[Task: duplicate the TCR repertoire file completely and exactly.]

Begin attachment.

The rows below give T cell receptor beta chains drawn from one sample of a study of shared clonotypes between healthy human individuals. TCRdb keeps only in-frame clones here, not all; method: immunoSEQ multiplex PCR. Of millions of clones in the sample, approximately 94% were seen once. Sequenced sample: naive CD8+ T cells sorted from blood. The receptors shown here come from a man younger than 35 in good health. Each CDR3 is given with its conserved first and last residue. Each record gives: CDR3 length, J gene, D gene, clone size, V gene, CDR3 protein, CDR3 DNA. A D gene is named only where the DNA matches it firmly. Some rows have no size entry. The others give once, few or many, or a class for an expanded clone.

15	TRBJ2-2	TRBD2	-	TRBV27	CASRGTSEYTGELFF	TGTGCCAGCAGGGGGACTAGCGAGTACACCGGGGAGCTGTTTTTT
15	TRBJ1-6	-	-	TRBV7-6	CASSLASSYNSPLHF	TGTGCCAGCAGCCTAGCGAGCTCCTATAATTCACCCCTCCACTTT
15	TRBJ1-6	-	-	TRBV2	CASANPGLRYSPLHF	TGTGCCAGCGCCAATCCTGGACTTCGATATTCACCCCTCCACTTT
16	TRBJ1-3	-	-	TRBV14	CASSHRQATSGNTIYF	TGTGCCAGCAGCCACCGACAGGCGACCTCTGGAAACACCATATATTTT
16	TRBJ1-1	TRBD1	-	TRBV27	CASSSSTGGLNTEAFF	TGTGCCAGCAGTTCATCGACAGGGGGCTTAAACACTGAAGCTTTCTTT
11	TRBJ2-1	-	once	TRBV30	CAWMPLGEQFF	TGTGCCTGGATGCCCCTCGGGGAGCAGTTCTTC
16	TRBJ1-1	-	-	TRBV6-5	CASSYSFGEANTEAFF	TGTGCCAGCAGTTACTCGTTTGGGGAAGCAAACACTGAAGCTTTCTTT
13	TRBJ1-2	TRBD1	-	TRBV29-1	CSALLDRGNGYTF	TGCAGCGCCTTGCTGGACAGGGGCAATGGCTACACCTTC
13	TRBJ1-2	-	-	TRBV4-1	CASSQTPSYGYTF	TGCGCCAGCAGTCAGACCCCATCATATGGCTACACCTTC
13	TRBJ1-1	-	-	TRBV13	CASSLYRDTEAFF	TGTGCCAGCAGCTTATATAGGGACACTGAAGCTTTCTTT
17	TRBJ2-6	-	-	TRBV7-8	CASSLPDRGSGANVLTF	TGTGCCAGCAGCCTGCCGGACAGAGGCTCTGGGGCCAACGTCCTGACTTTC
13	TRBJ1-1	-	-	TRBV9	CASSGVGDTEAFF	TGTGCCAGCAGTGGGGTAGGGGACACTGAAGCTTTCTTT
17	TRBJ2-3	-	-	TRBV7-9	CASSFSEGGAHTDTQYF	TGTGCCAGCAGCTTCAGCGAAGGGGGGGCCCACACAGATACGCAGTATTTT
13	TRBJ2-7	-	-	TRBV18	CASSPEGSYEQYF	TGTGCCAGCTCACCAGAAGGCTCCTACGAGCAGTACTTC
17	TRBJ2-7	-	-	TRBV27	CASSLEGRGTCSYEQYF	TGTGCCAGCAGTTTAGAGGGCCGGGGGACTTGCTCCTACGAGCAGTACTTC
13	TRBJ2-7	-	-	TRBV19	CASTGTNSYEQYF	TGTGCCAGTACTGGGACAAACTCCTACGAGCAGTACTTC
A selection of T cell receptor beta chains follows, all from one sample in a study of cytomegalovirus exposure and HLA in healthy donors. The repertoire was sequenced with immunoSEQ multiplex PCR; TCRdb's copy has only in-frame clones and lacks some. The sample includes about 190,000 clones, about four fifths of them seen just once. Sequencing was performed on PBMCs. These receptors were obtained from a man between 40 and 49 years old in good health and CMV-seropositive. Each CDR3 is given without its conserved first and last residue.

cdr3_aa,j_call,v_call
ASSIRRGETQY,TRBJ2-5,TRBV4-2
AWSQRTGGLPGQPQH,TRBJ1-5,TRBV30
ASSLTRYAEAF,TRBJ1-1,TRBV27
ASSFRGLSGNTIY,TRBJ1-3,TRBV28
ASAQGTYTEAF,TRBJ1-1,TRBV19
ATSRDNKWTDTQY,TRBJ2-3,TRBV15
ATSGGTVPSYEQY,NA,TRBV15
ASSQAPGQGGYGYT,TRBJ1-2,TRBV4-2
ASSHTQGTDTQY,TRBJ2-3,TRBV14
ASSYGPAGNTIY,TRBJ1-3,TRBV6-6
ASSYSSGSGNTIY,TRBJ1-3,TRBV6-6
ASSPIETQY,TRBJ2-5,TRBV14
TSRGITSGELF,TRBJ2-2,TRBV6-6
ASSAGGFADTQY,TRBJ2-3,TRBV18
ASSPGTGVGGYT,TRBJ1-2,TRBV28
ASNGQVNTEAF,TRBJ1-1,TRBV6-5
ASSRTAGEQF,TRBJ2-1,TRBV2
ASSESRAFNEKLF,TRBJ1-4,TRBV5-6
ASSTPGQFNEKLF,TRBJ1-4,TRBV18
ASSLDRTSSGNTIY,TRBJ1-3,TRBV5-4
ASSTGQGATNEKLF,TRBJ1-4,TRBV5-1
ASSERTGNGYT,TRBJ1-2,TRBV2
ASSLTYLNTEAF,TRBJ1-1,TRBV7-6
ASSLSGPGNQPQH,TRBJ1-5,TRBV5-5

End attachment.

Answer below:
The rows below give T cell receptor beta chains drawn from one sample of a study of shared clonotypes between healthy human individuals. TCRdb keeps only in-frame clones here, not all; method: immunoSEQ multiplex PCR. Of millions of clones in the sample, approximately 94% were seen once. Sequenced sample: naive CD8+ T cells sorted from blood. The receptors shown here come from a man younger than 35 in good health. Each CDR3 is given with its conserved first and last residue. Each record gives: CDR3 length, J gene, D gene, clone size, V gene, CDR3 protein, CDR3 DNA. A D gene is named only where the DNA matches it firmly. Some rows have no size entry. The others give once, few or many, or a class for an expanded clone.

15	TRBJ2-2	TRBD2	-	TRBV27	CASRGTSEYTGELFF	TGTGCCAGCAGGGGGACTAGCGAGTACACCGGGGAGCTGTTTTTT
15	TRBJ1-6	-	-	TRBV7-6	CASSLASSYNSPLHF	TGTGCCAGCAGCCTAGCGAGCTCCTATAATTCACCCCTCCACTTT
15	TRBJ1-6	-	-	TRBV2	CASANPGLRYSPLHF	TGTGCCAGCGCCAATCCTGGACTTCGATATTCACCCCTCCACTTT
16	TRBJ1-3	-	-	TRBV14	CASSHRQATSGNTIYF	TGTGCCAGCAGCCACCGACAGGCGACCTCTGGAAACACCATATATTTT
16	TRBJ1-1	TRBD1	-	TRBV27	CASSSSTGGLNTEAFF	TGTGCCAGCAGTTCATCGACAGGGGGCTTAAACACTGAAGCTTTCTTT
11	TRBJ2-1	-	once	TRBV30	CAWMPLGEQFF	TGTGCCTGGATGCCCCTCGGGGAGCAGTTCTTC
16	TRBJ1-1	-	-	TRBV6-5	CASSYSFGEANTEAFF	TGTGCCAGCAGTTACTCGTTTGGGGAAGCAAACACTGAAGCTTTCTTT
13	TRBJ1-2	TRBD1	-	TRBV29-1	CSALLDRGNGYTF	TGCAGCGCCTTGCTGGACAGGGGCAATGGCTACACCTTC
13	TRBJ1-2	-	-	TRBV4-1	CASSQTPSYGYTF	TGCGCCAGCAGTCAGACCCCATCATATGGCTACACCTTC
13	TRBJ1-1	-	-	TRBV13	CASSLYRDTEAFF	TGTGCCAGCAGCTTATATAGGGACACTGAAGCTTTCTTT
17	TRBJ2-6	-	-	TRBV7-8	CASSLPDRGSGANVLTF	TGTGCCAGCAGCCTGCCGGACAGAGGCTCTGGGGCCAACGTCCTGACTTTC
13	TRBJ1-1	-	-	TRBV9	CASSGVGDTEAFF	TGTGCCAGCAGTGGGGTAGGGGACACTGAAGCTTTCTTT
17	TRBJ2-3	-	-	TRBV7-9	CASSFSEGGAHTDTQYF	TGTGCCAGCAGCTTCAGCGAAGGGGGGGCCCACACAGATACGCAGTATTTT
13	TRBJ2-7	-	-	TRBV18	CASSPEGSYEQYF	TGTGCCAGCTCACCAGAAGGCTCCTACGAGCAGTACTTC
17	TRBJ2-7	-	-	TRBV27	CASSLEGRGTCSYEQYF	TGTGCCAGCAGTTTAGAGGGCCGGGGGACTTGCTCCTACGAGCAGTACTTC
13	TRBJ2-7	-	-	TRBV19	CASTGTNSYEQYF	TGTGCCAGTACTGGGACAAACTCCTACGAGCAGTACTTC
A selection of T cell receptor beta chains follows, all from one sample in a study of cytomegalovirus exposure and HLA in healthy donors. The repertoire was sequenced with immunoSEQ multiplex PCR; TCRdb's copy has only in-frame clones and lacks some. The sample includes about 190,000 clones, about four fifths of them seen just once. Sequencing was performed on PBMCs. These receptors were obtained from a man between 40 and 49 years old in good health and CMV-seropositive. Each CDR3 is given without its conserved first and last residue.

cdr3_aa,j_call,v_call
ASSIRRGETQY,TRBJ2-5,TRBV4-2
AWSQRTGGLPGQPQH,TRBJ1-5,TRBV30
ASSLTRYAEAF,TRBJ1-1,TRBV27
ASSFRGLSGNTIY,TRBJ1-3,TRBV28
ASAQGTYTEAF,TRBJ1-1,TRBV19
ATSRDNKWTDTQY,TRBJ2-3,TRBV15
ATSGGTVPSYEQY,NA,TRBV15
ASSQAPGQGGYGYT,TRBJ1-2,TRBV4-2
ASSHTQGTDTQY,TRBJ2-3,TRBV14
ASSYGPAGNTIY,TRBJ1-3,TRBV6-6
ASSYSSGSGNTIY,TRBJ1-3,TRBV6-6
ASSPIETQY,TRBJ2-5,TRBV14
TSRGITSGELF,TRBJ2-2,TRBV6-6
ASSAGGFADTQY,TRBJ2-3,TRBV18
ASSPGTGVGGYT,TRBJ1-2,TRBV28
ASNGQVNTEAF,TRBJ1-1,TRBV6-5
ASSRTAGEQF,TRBJ2-1,TRBV2
ASSESRAFNEKLF,TRBJ1-4,TRBV5-6
ASSTPGQFNEKLF,TRBJ1-4,TRBV18
ASSLDRTSSGNTIY,TRBJ1-3,TRBV5-4
ASSTGQGATNEKLF,TRBJ1-4,TRBV5-1
ASSERTGNGYT,TRBJ1-2,TRBV2
ASSLTYLNTEAF,TRBJ1-1,TRBV7-6
ASSLSGPGNQPQH,TRBJ1-5,TRBV5-5